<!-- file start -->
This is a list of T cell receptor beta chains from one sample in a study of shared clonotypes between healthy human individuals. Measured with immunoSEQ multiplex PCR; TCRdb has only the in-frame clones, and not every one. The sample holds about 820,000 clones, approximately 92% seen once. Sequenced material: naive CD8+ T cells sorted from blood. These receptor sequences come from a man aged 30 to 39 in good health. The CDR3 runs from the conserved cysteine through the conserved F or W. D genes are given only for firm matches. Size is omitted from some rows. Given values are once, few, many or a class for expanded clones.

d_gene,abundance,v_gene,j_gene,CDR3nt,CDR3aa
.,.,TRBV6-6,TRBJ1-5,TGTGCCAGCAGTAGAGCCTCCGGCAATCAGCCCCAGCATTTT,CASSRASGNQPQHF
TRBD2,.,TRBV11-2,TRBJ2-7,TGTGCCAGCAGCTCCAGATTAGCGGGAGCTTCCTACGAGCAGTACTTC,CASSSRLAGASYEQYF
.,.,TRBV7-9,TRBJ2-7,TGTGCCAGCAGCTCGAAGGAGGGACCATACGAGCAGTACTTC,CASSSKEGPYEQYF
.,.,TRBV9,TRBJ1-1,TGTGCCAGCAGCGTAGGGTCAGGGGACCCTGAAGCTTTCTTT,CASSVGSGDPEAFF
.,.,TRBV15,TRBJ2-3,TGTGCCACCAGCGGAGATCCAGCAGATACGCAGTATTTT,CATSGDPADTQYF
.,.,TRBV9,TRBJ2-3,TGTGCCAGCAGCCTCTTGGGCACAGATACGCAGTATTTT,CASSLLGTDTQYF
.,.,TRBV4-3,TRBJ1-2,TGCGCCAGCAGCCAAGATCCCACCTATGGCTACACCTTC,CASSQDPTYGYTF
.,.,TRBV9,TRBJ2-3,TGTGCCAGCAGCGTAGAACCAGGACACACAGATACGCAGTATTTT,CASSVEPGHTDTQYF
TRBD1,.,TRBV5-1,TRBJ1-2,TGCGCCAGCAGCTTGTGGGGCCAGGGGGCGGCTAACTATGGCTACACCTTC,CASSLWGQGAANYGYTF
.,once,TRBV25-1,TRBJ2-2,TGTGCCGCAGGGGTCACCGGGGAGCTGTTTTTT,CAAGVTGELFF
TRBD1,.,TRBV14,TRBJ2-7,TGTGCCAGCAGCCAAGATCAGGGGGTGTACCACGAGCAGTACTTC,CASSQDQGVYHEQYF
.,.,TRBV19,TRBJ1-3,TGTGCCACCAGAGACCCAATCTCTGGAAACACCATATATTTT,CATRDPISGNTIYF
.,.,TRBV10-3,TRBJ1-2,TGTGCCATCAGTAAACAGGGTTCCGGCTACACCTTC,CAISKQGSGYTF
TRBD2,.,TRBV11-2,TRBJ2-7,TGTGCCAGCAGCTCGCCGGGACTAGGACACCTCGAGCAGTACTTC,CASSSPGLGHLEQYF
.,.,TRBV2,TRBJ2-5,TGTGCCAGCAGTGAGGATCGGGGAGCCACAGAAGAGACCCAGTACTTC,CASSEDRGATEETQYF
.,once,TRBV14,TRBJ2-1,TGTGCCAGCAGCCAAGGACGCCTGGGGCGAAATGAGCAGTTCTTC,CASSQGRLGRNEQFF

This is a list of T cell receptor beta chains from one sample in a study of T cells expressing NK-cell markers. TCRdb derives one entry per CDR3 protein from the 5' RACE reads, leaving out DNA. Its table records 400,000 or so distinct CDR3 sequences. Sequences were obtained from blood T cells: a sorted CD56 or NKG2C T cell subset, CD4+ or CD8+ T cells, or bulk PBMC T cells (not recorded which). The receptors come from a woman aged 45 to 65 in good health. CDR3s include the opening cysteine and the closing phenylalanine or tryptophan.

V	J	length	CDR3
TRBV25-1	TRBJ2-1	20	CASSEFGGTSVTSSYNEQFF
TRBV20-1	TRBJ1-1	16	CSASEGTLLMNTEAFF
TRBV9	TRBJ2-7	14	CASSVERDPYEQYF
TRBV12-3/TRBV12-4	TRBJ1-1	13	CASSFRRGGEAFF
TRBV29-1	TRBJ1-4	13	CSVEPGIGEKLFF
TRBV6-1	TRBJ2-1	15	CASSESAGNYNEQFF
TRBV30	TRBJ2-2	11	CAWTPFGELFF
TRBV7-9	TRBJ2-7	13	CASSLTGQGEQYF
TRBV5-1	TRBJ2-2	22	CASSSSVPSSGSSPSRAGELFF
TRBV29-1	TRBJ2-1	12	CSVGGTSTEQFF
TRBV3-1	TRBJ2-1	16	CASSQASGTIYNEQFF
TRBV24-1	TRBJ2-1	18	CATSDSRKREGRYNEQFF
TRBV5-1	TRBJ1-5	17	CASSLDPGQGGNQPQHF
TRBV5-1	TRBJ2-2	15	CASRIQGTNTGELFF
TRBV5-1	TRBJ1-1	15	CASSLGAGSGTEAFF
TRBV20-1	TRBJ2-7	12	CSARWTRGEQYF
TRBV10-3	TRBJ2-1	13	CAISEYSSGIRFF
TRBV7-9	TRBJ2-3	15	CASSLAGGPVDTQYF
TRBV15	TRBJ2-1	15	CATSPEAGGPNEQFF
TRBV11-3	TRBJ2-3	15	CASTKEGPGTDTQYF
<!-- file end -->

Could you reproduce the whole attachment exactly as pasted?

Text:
This is a list of T cell receptor beta chains from one sample in a study of shared clonotypes between healthy human individuals. Measured with immunoSEQ multiplex PCR; TCRdb has only the in-frame clones, and not every one. The sample holds about 820,000 clones, approximately 92% seen once. Sequenced material: naive CD8+ T cells sorted from blood. These receptor sequences come from a man aged 30 to 39 in good health. The CDR3 runs from the conserved cysteine through the conserved F or W. D genes are given only for firm matches. Size is omitted from some rows. Given values are once, few, many or a class for expanded clones.

d_gene,abundance,v_gene,j_gene,CDR3nt,CDR3aa
.,.,TRBV6-6,TRBJ1-5,TGTGCCAGCAGTAGAGCCTCCGGCAATCAGCCCCAGCATTTT,CASSRASGNQPQHF
TRBD2,.,TRBV11-2,TRBJ2-7,TGTGCCAGCAGCTCCAGATTAGCGGGAGCTTCCTACGAGCAGTACTTC,CASSSRLAGASYEQYF
.,.,TRBV7-9,TRBJ2-7,TGTGCCAGCAGCTCGAAGGAGGGACCATACGAGCAGTACTTC,CASSSKEGPYEQYF
.,.,TRBV9,TRBJ1-1,TGTGCCAGCAGCGTAGGGTCAGGGGACCCTGAAGCTTTCTTT,CASSVGSGDPEAFF
.,.,TRBV15,TRBJ2-3,TGTGCCACCAGCGGAGATCCAGCAGATACGCAGTATTTT,CATSGDPADTQYF
.,.,TRBV9,TRBJ2-3,TGTGCCAGCAGCCTCTTGGGCACAGATACGCAGTATTTT,CASSLLGTDTQYF
.,.,TRBV4-3,TRBJ1-2,TGCGCCAGCAGCCAAGATCCCACCTATGGCTACACCTTC,CASSQDPTYGYTF
.,.,TRBV9,TRBJ2-3,TGTGCCAGCAGCGTAGAACCAGGACACACAGATACGCAGTATTTT,CASSVEPGHTDTQYF
TRBD1,.,TRBV5-1,TRBJ1-2,TGCGCCAGCAGCTTGTGGGGCCAGGGGGCGGCTAACTATGGCTACACCTTC,CASSLWGQGAANYGYTF
.,once,TRBV25-1,TRBJ2-2,TGTGCCGCAGGGGTCACCGGGGAGCTGTTTTTT,CAAGVTGELFF
TRBD1,.,TRBV14,TRBJ2-7,TGTGCCAGCAGCCAAGATCAGGGGGTGTACCACGAGCAGTACTTC,CASSQDQGVYHEQYF
.,.,TRBV19,TRBJ1-3,TGTGCCACCAGAGACCCAATCTCTGGAAACACCATATATTTT,CATRDPISGNTIYF
.,.,TRBV10-3,TRBJ1-2,TGTGCCATCAGTAAACAGGGTTCCGGCTACACCTTC,CAISKQGSGYTF
TRBD2,.,TRBV11-2,TRBJ2-7,TGTGCCAGCAGCTCGCCGGGACTAGGACACCTCGAGCAGTACTTC,CASSSPGLGHLEQYF
.,.,TRBV2,TRBJ2-5,TGTGCCAGCAGTGAGGATCGGGGAGCCACAGAAGAGACCCAGTACTTC,CASSEDRGATEETQYF
.,once,TRBV14,TRBJ2-1,TGTGCCAGCAGCCAAGGACGCCTGGGGCGAAATGAGCAGTTCTTC,CASSQGRLGRNEQFF

This is a list of T cell receptor beta chains from one sample in a study of T cells expressing NK-cell markers. TCRdb derives one entry per CDR3 protein from the 5' RACE reads, leaving out DNA. Its table records 400,000 or so distinct CDR3 sequences. Sequences were obtained from blood T cells: a sorted CD56 or NKG2C T cell subset, CD4+ or CD8+ T cells, or bulk PBMC T cells (not recorded which). The receptors come from a woman aged 45 to 65 in good health. CDR3s include the opening cysteine and the closing phenylalanine or tryptophan.

V	J	length	CDR3
TRBV25-1	TRBJ2-1	20	CASSEFGGTSVTSSYNEQFF
TRBV20-1	TRBJ1-1	16	CSASEGTLLMNTEAFF
TRBV9	TRBJ2-7	14	CASSVERDPYEQYF
TRBV12-3/TRBV12-4	TRBJ1-1	13	CASSFRRGGEAFF
TRBV29-1	TRBJ1-4	13	CSVEPGIGEKLFF
TRBV6-1	TRBJ2-1	15	CASSESAGNYNEQFF
TRBV30	TRBJ2-2	11	CAWTPFGELFF
TRBV7-9	TRBJ2-7	13	CASSLTGQGEQYF
TRBV5-1	TRBJ2-2	22	CASSSSVPSSGSSPSRAGELFF
TRBV29-1	TRBJ2-1	12	CSVGGTSTEQFF
TRBV3-1	TRBJ2-1	16	CASSQASGTIYNEQFF
TRBV24-1	TRBJ2-1	18	CATSDSRKREGRYNEQFF
TRBV5-1	TRBJ1-5	17	CASSLDPGQGGNQPQHF
TRBV5-1	TRBJ2-2	15	CASRIQGTNTGELFF
TRBV5-1	TRBJ1-1	15	CASSLGAGSGTEAFF
TRBV20-1	TRBJ2-7	12	CSARWTRGEQYF
TRBV10-3	TRBJ2-1	13	CAISEYSSGIRFF
TRBV7-9	TRBJ2-3	15	CASSLAGGPVDTQYF
TRBV15	TRBJ2-1	15	CATSPEAGGPNEQFF
TRBV11-3	TRBJ2-3	15	CASTKEGPGTDTQYF